The carnival operators are on their way, prized fruit and vegetables are ripe for the picking and livestock are about to be preened. Yes, the Royal Queensland Show, aka the Ekka, is on its way.
Running this year from August 10-19, the Ekka is Queensland’s largest and most-loved event. Last year the Ekka generated more than $220 million for Queensland’s economy with more than 3500 jobs created. More than 800 volunteers helped stage the show, with more than 550 exhibitor stands and 130,000 Bertie Beetle showbags sold.
But things were quite different when the first show was staged in 1876. It was deemed by many to be the most important event since Queensland’s separation from New South Wales in 1859.
The first Intercolonial Exhibition of 1876 was held at Bowen Park in August, attracting 17,000 visitors. Entry to the grounds in the morning was a half-crown or visitors could wait until after the official opening when the cost of a ticket fell to one shilling. Visitors were treated to more than 1000 exhibits. Food was served on long tables and the first show bag, a bag of coal, was free for all visitors.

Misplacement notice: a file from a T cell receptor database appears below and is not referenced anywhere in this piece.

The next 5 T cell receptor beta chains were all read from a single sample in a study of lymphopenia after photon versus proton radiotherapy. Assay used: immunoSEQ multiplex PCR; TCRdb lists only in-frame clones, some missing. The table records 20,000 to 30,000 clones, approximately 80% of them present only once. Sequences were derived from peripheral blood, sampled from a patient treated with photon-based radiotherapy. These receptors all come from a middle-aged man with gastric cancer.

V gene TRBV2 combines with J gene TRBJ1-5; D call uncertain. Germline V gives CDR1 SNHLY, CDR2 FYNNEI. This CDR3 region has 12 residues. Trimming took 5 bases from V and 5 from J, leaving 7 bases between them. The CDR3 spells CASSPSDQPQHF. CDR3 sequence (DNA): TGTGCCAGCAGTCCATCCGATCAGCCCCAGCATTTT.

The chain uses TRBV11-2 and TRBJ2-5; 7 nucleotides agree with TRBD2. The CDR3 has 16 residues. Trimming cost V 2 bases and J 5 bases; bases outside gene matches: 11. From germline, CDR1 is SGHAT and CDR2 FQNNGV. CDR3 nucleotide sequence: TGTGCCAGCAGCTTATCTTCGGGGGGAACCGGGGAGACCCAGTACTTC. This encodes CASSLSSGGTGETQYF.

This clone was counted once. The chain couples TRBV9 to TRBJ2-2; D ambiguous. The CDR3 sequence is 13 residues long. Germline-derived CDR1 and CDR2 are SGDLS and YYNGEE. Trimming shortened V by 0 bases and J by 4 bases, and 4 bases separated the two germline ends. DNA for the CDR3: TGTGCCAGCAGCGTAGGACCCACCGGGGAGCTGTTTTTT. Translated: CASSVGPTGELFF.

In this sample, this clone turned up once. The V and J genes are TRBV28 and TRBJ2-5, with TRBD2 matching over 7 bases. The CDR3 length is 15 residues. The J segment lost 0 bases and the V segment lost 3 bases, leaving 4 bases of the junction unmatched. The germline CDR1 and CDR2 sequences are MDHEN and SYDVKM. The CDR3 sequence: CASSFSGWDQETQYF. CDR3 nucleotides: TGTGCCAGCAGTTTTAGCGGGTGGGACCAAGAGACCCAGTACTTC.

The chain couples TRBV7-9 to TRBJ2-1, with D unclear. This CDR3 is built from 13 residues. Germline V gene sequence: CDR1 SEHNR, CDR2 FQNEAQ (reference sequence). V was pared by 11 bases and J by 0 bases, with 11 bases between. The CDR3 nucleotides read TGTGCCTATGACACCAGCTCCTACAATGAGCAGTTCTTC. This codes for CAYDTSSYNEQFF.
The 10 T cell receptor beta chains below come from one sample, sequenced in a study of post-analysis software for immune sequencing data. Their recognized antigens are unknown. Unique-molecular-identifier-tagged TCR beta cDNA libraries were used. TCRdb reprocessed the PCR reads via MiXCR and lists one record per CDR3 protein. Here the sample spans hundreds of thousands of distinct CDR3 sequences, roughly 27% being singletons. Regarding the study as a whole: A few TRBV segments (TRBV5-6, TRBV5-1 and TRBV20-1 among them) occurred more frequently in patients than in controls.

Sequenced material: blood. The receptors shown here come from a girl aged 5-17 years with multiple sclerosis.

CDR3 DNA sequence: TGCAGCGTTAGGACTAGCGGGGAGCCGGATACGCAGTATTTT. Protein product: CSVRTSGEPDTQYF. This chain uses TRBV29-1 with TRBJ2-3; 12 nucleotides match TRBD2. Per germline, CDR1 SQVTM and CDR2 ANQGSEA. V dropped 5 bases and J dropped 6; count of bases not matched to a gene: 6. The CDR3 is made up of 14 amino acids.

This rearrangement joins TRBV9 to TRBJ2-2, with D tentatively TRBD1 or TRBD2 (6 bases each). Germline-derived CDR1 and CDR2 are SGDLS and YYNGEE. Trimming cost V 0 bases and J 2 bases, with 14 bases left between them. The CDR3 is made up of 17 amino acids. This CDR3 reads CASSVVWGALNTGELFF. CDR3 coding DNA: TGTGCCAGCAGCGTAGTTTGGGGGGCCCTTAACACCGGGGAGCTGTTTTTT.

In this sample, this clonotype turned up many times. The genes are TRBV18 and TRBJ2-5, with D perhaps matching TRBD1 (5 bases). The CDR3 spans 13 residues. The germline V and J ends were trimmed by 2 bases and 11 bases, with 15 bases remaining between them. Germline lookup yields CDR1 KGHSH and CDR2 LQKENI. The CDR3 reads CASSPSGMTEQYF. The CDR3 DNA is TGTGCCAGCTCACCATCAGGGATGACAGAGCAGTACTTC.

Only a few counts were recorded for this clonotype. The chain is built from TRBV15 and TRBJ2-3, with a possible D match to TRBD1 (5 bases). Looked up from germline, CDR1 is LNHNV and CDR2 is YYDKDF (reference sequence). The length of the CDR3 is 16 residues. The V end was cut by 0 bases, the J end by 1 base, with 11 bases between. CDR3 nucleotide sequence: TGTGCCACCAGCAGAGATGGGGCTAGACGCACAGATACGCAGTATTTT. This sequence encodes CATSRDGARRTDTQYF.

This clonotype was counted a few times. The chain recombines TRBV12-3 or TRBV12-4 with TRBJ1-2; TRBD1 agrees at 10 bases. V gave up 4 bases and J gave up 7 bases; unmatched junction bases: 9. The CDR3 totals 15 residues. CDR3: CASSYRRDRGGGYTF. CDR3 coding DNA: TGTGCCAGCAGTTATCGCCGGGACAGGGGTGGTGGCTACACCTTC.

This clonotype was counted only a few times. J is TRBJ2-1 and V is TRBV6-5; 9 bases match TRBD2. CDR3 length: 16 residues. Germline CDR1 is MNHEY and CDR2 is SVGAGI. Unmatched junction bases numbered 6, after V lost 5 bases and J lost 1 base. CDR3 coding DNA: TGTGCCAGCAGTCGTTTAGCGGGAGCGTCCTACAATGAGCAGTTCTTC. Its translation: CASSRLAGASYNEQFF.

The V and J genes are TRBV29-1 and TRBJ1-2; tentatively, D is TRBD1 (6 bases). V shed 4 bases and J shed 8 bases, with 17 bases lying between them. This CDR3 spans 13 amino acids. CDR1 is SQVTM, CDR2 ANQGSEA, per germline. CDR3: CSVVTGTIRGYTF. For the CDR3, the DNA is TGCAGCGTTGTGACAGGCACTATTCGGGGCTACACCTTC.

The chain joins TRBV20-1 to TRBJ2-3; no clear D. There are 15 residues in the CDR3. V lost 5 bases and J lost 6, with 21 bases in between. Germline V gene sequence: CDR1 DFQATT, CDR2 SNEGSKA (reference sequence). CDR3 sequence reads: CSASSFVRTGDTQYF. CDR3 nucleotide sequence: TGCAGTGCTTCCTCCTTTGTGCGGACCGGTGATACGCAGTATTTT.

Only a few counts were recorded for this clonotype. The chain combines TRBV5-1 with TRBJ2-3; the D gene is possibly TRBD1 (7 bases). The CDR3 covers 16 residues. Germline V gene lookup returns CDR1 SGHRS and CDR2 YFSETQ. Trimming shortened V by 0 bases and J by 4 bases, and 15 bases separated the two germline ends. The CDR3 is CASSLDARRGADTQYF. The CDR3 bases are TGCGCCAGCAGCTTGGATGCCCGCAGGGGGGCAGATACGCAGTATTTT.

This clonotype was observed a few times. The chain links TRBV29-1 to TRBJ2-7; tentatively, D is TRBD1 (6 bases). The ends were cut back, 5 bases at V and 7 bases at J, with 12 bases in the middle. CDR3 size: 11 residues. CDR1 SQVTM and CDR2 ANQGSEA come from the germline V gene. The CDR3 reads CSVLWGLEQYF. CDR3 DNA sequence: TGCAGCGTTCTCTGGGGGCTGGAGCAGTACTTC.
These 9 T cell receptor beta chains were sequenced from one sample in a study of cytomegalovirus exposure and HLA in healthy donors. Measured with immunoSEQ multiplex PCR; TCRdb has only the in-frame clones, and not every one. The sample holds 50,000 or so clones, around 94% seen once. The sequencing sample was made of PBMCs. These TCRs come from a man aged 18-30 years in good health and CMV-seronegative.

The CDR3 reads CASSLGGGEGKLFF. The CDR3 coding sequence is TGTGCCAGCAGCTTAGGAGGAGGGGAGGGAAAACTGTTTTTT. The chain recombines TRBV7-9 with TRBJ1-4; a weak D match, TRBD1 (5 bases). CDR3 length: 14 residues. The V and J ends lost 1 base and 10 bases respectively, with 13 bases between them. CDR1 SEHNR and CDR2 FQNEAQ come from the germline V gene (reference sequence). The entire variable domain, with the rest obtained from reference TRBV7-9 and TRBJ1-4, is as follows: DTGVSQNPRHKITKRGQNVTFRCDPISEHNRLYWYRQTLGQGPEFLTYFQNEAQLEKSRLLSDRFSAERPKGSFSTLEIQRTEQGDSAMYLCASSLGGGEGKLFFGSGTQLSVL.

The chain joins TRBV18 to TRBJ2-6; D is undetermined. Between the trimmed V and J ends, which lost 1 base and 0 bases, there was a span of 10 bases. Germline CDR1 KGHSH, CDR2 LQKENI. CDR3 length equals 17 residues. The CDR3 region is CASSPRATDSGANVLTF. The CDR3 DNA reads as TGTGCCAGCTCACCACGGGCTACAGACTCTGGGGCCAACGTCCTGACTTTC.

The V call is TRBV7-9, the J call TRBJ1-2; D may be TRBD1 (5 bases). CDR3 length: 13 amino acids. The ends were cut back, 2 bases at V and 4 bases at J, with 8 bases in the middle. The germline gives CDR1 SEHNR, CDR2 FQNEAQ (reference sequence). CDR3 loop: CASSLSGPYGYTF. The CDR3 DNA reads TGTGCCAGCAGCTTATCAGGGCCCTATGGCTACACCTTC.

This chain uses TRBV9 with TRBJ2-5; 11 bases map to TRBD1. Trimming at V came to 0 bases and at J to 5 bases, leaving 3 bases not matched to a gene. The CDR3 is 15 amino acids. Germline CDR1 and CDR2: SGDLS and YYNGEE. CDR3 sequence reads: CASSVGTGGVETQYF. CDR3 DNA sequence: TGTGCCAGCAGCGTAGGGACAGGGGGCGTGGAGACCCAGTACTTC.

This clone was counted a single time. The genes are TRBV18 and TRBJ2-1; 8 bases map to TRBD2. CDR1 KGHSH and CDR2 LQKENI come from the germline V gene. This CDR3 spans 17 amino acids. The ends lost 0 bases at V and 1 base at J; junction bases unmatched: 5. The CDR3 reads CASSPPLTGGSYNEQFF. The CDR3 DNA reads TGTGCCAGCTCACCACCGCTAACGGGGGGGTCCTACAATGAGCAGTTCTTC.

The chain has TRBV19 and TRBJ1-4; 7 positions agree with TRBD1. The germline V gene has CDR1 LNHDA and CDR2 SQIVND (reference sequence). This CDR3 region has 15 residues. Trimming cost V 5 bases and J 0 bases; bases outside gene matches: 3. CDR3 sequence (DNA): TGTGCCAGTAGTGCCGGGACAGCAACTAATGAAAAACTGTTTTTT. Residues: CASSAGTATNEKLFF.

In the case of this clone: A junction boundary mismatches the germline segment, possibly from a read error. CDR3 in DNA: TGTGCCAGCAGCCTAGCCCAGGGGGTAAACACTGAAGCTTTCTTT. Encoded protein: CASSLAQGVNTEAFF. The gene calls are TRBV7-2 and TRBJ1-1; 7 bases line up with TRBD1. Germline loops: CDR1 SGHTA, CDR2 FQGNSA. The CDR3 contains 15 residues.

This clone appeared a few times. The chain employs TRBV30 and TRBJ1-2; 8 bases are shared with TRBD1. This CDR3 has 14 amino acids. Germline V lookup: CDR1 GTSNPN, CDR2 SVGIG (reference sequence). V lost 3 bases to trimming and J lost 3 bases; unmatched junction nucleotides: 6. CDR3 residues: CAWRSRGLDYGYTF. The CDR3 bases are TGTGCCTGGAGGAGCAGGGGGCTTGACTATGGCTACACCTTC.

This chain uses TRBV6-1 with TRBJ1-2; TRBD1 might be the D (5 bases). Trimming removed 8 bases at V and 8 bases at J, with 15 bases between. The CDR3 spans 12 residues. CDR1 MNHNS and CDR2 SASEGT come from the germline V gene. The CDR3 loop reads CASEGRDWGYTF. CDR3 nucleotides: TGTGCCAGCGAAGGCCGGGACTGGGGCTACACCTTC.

The show had 1700 competition entries in more than 600 categories, the largest prize being 25 guineas. Competitors were charged two shillings and sixpence per entry. Three breeds of cattle were displayed – Durham, Hereford and Devon.
The first Ekka ride, a merry-go-round, operated in 1877. Other highlights over the years include 1879 when Ekka patrons were amazed by telephones, microphones and electric lights; 1894 when the first fireworks were displayed; the 1950s when the now symbolic Ekka fairy floss, butter board sandwiches, Strawberry Sundaes and dagwood dogs were introduced; and 1964 when the animal nursery began.